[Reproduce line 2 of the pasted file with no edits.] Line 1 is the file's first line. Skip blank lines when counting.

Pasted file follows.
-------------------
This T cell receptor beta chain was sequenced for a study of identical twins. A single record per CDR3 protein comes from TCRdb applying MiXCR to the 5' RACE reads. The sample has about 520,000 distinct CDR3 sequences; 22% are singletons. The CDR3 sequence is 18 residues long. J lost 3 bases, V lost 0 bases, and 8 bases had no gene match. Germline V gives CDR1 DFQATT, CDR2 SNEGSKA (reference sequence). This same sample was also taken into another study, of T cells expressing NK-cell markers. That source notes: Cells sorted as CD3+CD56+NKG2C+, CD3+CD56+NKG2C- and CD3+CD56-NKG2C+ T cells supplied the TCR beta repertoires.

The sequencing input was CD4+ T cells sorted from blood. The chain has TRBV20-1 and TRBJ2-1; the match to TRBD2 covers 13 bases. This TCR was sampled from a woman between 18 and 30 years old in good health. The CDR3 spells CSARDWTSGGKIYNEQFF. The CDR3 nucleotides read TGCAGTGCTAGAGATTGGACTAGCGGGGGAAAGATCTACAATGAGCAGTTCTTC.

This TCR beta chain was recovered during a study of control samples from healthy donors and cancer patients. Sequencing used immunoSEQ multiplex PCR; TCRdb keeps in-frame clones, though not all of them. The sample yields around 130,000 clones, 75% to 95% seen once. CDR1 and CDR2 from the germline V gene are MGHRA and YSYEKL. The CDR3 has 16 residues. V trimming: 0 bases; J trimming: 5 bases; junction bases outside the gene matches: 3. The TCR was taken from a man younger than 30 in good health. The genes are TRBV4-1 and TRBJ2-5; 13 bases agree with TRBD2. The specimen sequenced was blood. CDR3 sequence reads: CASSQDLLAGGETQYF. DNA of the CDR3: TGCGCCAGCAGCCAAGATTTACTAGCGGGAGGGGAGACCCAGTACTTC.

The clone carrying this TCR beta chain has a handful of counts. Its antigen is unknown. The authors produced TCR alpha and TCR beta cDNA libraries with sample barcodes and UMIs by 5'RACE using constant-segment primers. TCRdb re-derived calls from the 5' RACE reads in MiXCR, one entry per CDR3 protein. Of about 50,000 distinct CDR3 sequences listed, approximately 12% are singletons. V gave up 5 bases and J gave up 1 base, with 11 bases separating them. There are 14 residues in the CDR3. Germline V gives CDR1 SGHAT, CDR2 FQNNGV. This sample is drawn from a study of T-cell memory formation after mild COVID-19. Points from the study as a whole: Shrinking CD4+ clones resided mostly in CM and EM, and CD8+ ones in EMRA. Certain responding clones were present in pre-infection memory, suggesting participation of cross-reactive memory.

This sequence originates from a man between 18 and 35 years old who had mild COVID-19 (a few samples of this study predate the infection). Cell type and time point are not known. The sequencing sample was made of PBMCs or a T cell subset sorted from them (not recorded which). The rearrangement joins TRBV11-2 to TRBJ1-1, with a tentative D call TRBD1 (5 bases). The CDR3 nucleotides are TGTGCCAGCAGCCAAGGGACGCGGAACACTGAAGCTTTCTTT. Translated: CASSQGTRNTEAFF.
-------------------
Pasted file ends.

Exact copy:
The sequencing input was CD4+ T cells sorted from blood. The chain has TRBV20-1 and TRBJ2-1; the match to TRBD2 covers 13 bases. This TCR was sampled from a woman between 18 and 30 years old in good health. The CDR3 spells CSARDWTSGGKIYNEQFF. The CDR3 nucleotides read TGCAGTGCTAGAGATTGGACTAGCGGGGGAAAGATCTACAATGAGCAGTTCTTC.